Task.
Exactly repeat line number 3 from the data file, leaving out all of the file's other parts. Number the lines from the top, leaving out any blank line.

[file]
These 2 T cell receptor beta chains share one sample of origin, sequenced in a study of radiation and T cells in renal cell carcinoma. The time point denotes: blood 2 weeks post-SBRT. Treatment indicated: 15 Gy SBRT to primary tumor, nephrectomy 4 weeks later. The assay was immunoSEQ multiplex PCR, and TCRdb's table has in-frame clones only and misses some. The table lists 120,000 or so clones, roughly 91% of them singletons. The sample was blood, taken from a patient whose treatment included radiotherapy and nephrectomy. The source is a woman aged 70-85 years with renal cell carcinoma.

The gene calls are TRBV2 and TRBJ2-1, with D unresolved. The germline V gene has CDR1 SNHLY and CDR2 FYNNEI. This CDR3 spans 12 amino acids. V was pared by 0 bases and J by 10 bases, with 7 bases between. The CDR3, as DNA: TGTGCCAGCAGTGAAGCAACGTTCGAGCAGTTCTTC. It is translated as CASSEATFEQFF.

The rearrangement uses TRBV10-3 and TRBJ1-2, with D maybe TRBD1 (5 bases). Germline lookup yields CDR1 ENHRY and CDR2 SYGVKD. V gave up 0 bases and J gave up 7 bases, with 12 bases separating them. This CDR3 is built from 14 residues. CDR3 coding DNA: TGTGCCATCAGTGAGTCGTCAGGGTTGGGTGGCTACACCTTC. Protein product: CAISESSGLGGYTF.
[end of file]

The rearrangement uses TRBV10-3 and TRBJ1-2, with D maybe TRBD1 (5 bases). Germline lookup yields CDR1 ENHRY and CDR2 SYGVKD. V gave up 0 bases and J gave up 7 bases, with 12 bases separating them. This CDR3 is built from 14 residues. CDR3 coding DNA: TGTGCCATCAGTGAGTCGTCAGGGTTGGGTGGCTACACCTTC. Protein product: CAISESSGLGGYTF.